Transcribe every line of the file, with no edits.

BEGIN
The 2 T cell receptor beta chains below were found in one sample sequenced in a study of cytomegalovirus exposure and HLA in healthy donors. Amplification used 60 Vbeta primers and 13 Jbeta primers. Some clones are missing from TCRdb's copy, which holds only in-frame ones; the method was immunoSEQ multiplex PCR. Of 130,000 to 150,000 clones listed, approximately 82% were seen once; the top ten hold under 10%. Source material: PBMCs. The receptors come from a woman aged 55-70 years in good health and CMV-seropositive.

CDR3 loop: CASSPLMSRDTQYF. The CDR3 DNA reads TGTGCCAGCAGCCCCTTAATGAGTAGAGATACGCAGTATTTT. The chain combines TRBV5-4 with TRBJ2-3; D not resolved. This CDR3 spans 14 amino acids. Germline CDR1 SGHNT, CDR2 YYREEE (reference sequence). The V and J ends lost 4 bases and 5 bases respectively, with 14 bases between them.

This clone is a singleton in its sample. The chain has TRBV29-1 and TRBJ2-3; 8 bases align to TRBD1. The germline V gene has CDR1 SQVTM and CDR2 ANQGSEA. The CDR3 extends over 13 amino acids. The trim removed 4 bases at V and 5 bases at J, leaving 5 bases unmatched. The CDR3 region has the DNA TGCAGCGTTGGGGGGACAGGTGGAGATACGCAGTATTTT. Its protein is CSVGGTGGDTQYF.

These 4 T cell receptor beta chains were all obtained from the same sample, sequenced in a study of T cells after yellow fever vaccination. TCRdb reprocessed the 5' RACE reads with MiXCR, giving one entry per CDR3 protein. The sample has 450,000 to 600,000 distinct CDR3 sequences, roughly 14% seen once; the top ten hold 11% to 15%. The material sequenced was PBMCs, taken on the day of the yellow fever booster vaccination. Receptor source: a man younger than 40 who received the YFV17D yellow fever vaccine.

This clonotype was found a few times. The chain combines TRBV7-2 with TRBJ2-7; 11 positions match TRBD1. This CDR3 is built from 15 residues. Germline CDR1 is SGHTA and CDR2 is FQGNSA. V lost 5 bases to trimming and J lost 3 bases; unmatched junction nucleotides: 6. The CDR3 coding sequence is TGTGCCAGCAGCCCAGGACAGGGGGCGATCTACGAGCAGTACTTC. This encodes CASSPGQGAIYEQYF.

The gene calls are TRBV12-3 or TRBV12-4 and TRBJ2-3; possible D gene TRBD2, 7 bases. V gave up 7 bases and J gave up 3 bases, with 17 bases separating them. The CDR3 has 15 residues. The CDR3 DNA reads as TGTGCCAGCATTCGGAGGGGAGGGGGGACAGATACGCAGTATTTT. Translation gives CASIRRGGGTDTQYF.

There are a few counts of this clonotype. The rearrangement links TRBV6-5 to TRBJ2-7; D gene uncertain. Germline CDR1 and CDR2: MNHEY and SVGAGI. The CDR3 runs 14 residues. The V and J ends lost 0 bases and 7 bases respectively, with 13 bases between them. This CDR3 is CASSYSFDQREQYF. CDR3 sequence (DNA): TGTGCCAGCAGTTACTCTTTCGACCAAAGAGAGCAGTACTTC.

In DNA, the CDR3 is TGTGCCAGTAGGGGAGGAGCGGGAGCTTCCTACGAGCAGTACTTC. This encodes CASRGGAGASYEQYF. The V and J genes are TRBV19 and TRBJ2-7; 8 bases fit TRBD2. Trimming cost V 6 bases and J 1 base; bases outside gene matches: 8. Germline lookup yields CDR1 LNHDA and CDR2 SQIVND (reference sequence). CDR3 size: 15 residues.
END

The 2 T cell receptor beta chains below were found in one sample sequenced in a study of cytomegalovirus exposure and HLA in healthy donors. Amplification used 60 Vbeta primers and 13 Jbeta primers. Some clones are missing from TCRdb's copy, which holds only in-frame ones; the method was immunoSEQ multiplex PCR. Of 130,000 to 150,000 clones listed, approximately 82% were seen once; the top ten hold under 10%. Source material: PBMCs. The receptors come from a woman aged 55-70 years in good health and CMV-seropositive.

CDR3 loop: CASSPLMSRDTQYF. The CDR3 DNA reads TGTGCCAGCAGCCCCTTAATGAGTAGAGATACGCAGTATTTT. The chain combines TRBV5-4 with TRBJ2-3; D not resolved. This CDR3 spans 14 amino acids. Germline CDR1 SGHNT, CDR2 YYREEE (reference sequence). The V and J ends lost 4 bases and 5 bases respectively, with 14 bases between them.

This clone is a singleton in its sample. The chain has TRBV29-1 and TRBJ2-3; 8 bases align to TRBD1. The germline V gene has CDR1 SQVTM and CDR2 ANQGSEA. The CDR3 extends over 13 amino acids. The trim removed 4 bases at V and 5 bases at J, leaving 5 bases unmatched. The CDR3 region has the DNA TGCAGCGTTGGGGGGACAGGTGGAGATACGCAGTATTTT. Its protein is CSVGGTGGDTQYF.

These 4 T cell receptor beta chains were all obtained from the same sample, sequenced in a study of T cells after yellow fever vaccination. TCRdb reprocessed the 5' RACE reads with MiXCR, giving one entry per CDR3 protein. The sample has 450,000 to 600,000 distinct CDR3 sequences, roughly 14% seen once; the top ten hold 11% to 15%. The material sequenced was PBMCs, taken on the day of the yellow fever booster vaccination. Receptor source: a man younger than 40 who received the YFV17D yellow fever vaccine.

This clonotype was found a few times. The chain combines TRBV7-2 with TRBJ2-7; 11 positions match TRBD1. This CDR3 is built from 15 residues. Germline CDR1 is SGHTA and CDR2 is FQGNSA. V lost 5 bases to trimming and J lost 3 bases; unmatched junction nucleotides: 6. The CDR3 coding sequence is TGTGCCAGCAGCCCAGGACAGGGGGCGATCTACGAGCAGTACTTC. This encodes CASSPGQGAIYEQYF.

The gene calls are TRBV12-3 or TRBV12-4 and TRBJ2-3; possible D gene TRBD2, 7 bases. V gave up 7 bases and J gave up 3 bases, with 17 bases separating them. The CDR3 has 15 residues. The CDR3 DNA reads as TGTGCCAGCATTCGGAGGGGAGGGGGGACAGATACGCAGTATTTT. Translation gives CASIRRGGGTDTQYF.

There are a few counts of this clonotype. The rearrangement links TRBV6-5 to TRBJ2-7; D gene uncertain. Germline CDR1 and CDR2: MNHEY and SVGAGI. The CDR3 runs 14 residues. The V and J ends lost 0 bases and 7 bases respectively, with 13 bases between them. This CDR3 is CASSYSFDQREQYF. CDR3 sequence (DNA): TGTGCCAGCAGTTACTCTTTCGACCAAAGAGAGCAGTACTTC.

In DNA, the CDR3 is TGTGCCAGTAGGGGAGGAGCGGGAGCTTCCTACGAGCAGTACTTC. This encodes CASRGGAGASYEQYF. The V and J genes are TRBV19 and TRBJ2-7; 8 bases fit TRBD2. Trimming cost V 6 bases and J 1 base; bases outside gene matches: 8. Germline lookup yields CDR1 LNHDA and CDR2 SQIVND (reference sequence). CDR3 size: 15 residues.